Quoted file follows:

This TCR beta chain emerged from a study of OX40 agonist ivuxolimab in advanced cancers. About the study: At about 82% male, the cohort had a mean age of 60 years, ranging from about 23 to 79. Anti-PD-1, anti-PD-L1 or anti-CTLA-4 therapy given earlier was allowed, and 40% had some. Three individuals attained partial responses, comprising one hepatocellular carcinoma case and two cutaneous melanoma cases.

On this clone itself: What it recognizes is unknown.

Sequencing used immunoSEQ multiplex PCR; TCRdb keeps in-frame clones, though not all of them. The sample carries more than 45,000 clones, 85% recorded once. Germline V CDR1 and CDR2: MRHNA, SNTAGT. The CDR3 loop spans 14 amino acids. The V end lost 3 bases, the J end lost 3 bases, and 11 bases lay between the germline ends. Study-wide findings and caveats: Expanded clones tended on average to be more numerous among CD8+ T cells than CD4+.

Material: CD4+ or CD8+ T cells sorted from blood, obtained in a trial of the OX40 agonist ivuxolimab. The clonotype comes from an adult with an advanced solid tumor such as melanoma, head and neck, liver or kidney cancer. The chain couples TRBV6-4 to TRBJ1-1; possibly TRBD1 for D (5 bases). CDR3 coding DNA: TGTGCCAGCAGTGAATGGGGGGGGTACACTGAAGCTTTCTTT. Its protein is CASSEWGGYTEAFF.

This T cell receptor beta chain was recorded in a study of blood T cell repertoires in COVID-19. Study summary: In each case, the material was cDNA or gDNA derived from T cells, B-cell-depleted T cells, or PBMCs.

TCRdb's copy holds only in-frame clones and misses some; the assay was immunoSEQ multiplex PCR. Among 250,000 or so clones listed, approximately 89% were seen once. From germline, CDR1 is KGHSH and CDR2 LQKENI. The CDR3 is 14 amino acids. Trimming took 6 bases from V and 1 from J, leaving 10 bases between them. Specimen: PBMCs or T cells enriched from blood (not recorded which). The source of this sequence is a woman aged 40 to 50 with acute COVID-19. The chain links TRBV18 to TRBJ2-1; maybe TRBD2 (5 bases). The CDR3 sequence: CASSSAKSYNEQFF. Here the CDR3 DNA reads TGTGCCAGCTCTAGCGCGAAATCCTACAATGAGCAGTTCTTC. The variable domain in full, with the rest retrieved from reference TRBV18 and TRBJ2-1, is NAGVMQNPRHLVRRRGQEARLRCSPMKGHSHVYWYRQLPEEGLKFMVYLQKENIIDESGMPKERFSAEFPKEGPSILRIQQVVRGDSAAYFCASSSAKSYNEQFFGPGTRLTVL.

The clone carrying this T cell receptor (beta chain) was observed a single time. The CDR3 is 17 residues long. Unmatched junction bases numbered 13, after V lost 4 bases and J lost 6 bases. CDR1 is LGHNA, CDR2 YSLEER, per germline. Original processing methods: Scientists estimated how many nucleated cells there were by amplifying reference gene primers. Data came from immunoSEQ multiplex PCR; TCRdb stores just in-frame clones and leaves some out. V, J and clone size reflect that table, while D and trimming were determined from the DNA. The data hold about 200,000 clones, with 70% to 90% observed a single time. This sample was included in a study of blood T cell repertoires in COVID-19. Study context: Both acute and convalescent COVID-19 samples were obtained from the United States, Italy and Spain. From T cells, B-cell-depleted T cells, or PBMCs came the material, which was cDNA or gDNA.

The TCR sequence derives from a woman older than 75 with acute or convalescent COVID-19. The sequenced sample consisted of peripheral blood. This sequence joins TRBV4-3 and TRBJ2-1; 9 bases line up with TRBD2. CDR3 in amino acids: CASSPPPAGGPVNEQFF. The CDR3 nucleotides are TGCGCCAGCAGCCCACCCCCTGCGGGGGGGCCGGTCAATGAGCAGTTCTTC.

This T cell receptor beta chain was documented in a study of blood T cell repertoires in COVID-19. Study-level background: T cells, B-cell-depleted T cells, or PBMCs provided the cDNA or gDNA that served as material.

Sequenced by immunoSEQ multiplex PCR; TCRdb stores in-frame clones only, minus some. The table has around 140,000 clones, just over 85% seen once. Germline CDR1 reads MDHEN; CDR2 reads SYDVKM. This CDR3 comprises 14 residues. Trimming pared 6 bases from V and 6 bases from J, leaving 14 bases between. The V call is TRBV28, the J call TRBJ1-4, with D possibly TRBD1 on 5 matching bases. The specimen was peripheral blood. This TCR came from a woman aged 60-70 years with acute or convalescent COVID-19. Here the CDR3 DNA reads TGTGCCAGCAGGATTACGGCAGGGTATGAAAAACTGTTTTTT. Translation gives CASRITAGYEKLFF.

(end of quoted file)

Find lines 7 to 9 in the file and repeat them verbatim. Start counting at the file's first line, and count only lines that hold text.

The clone carrying this T cell receptor (beta chain) was observed a single time. The CDR3 is 17 residues long. Unmatched junction bases numbered 13, after V lost 4 bases and J lost 6 bases. CDR1 is LGHNA, CDR2 YSLEER, per germline. Original processing methods: Scientists estimated how many nucleated cells there were by amplifying reference gene primers. Data came from immunoSEQ multiplex PCR; TCRdb stores just in-frame clones and leaves some out. V, J and clone size reflect that table, while D and trimming were determined from the DNA. The data hold about 200,000 clones, with 70% to 90% observed a single time. This sample was included in a study of blood T cell repertoires in COVID-19. Study context: Both acute and convalescent COVID-19 samples were obtained from the United States, Italy and Spain. From T cells, B-cell-depleted T cells, or PBMCs came the material, which was cDNA or gDNA.

The TCR sequence derives from a woman older than 75 with acute or convalescent COVID-19. The sequenced sample consisted of peripheral blood. This sequence joins TRBV4-3 and TRBJ2-1; 9 bases line up with TRBD2. CDR3 in amino acids: CASSPPPAGGPVNEQFF. The CDR3 nucleotides are TGCGCCAGCAGCCCACCCCCTGCGGGGGGGCCGGTCAATGAGCAGTTCTTC.

This T cell receptor beta chain was documented in a study of blood T cell repertoires in COVID-19. Study-level background: T cells, B-cell-depleted T cells, or PBMCs provided the cDNA or gDNA that served as material.